The total use of fishmeal by the aquaculture sector is expected to decrease in the long term. It has gone down from 4.23 million tonnes in 2005 to 3.72 million tonnes in 2008 (or 12.8 percent of total aquafeeds by weight), and is expected to decrease to 3.49 million tonnes by 2020 (or 4.9 percent of total aquafeeds). The reasons for this are the diminishing amount of fishmeal and fish oil supplies owing to tighter quota setting and additional controls on unregulated fishing and the increased use of more cost-effective dietary fishmeal replacers. On the contrary, the use of fish oil by the aquaculture sector will probably increase in the long run albeit slowly; total usage will increase by more than 16 percent, from 782 000 tonnes (2.7 percent of total feeds by weight) in 2008 to the estimated 908 000 tonnes (1.3 percent of total aquafeeds for that year) by 2020. Increased usage will shift from salmonids to marine finfishes and crustaceans because of the current absence of cost-effective alternative lipid sources that are rich in long-chain polyunsaturated fatty acids. Increasing volumes of fishmeal and fish oil are likely to come from fisheries by-products, extracted from both wild capture and farmed fish. Estimates have been made that around 25 percent of fishmeal production in 2007 came from by-products. This will grow as it becomes increasingly viable to process this material.
It is estimated that the total usage of terrestrial animal by-product meals and oils within compound aquafeeds ranges between 0.15 and 0.30 million tonnes, or less than 1 percent of total global compound aquafeed production – clearly, there is considerable room for increased usage. In addition to meat meal, or, to a lesser extent meat and bone meal, ingredients such as blood meal, poultry by-product meal and poultry oil have all been very effective in feeds for a number of aquatic species.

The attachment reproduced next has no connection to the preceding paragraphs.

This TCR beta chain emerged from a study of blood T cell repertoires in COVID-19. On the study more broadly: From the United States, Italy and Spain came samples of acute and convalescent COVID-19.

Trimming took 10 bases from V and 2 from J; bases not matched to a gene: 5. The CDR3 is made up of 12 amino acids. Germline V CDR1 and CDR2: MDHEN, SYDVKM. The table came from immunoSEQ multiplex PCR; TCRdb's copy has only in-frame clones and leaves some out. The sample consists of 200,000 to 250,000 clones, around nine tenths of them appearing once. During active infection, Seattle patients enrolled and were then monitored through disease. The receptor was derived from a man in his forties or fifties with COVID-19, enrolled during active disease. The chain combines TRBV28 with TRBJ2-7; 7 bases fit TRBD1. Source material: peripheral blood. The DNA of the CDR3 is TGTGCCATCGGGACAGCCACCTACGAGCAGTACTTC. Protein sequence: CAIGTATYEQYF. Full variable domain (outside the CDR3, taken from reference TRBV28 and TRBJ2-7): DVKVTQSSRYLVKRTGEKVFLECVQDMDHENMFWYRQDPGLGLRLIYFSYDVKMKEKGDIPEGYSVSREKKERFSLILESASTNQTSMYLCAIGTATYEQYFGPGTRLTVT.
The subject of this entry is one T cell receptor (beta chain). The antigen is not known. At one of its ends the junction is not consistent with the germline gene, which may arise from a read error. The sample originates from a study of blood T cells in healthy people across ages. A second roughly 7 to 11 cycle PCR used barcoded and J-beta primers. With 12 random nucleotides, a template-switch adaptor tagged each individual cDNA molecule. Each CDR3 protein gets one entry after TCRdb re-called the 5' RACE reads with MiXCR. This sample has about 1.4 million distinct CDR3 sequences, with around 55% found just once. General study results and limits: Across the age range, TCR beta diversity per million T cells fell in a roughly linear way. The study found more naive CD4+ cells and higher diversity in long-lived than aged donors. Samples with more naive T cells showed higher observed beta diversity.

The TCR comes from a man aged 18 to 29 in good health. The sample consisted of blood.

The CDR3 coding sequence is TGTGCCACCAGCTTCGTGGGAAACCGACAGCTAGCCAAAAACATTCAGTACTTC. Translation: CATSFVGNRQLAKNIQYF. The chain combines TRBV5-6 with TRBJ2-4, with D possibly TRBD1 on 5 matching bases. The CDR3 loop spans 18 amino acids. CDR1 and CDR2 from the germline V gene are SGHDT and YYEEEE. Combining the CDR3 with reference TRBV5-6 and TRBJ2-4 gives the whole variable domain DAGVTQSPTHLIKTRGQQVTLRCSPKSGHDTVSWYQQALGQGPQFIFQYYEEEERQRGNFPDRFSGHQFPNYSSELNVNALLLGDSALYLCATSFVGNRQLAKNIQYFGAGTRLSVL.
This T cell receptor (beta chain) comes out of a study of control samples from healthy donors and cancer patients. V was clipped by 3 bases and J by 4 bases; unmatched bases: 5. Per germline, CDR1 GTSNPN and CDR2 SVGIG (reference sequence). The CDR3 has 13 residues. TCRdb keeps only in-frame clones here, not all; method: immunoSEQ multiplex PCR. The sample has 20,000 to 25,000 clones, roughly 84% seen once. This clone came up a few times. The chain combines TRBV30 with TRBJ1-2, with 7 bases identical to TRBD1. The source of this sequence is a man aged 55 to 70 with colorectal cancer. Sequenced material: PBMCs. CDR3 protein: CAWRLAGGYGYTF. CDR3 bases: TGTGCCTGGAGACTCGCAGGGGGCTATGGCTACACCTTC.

Soybean meal is the most common source of plant proteins used in compound aquafeeds, with feeds for herbivorous and omnivorous fish species and crustaceans usually containing from 15 to 30 percent soybean meal, with a mean of 25 percent in 2008. In global usage terms, and based on a total compound aquafeed production of 27.1 million tonnes in 2007, it is estimated that the aquaculture feed sector consumed about 6.8 million tonnes of soybean meal (25.1 percent of total compound aquafeeds by weight). Other plant proteins being increasingly used include corn products, pulses, oilseed meals and protein from other cereals products.
Alternative lipid sources to fish oil are being used in greater amounts. Key alternatives include vegetable oils, preferably those with high omega-3 contents, and poultry oil. The use of oil from farmed fish offal is also a potential omega-3 source for other farmed fish. The production of marine microalgae or bacteria with very high contents of highly unsaturated fatty acids is currently expensive for use in most aquaculture feeds, but more cost efficient production methods will change this.
Prices for food and feed ingredients have been rising and are likely to continue to rise owing to the increasing demands from an increasing population, the diversion of some grains for use in biofuels, the increasing costs of production and transport, and the changes in global trade owing to the demand of food and raw materials from China and other emerging economies. The focus on carbohydrate-rich fractions for production of biofuels may indeed provide an opportunity to use protein fractions for feed ingredients.
Although current discussion on the use of marine products as aquafeed ingredients focuses on fishmeal and fish oil resources, the sustainability of the aquaculture sector is more likely to be linked with the sustained supply of terrestrial animal and plant proteins, oils and carbohydrate sources for aquafeeds. This is because a significant proportion of aquaculture production is of the non-carnivorous species. Therefore, aquaculture producing countries should place more emphasis to maximize the use of locally available feed-grade ingredient sources and use nutritionally sound and safe feed ingredients that can be sustainably produced and grow with the sector.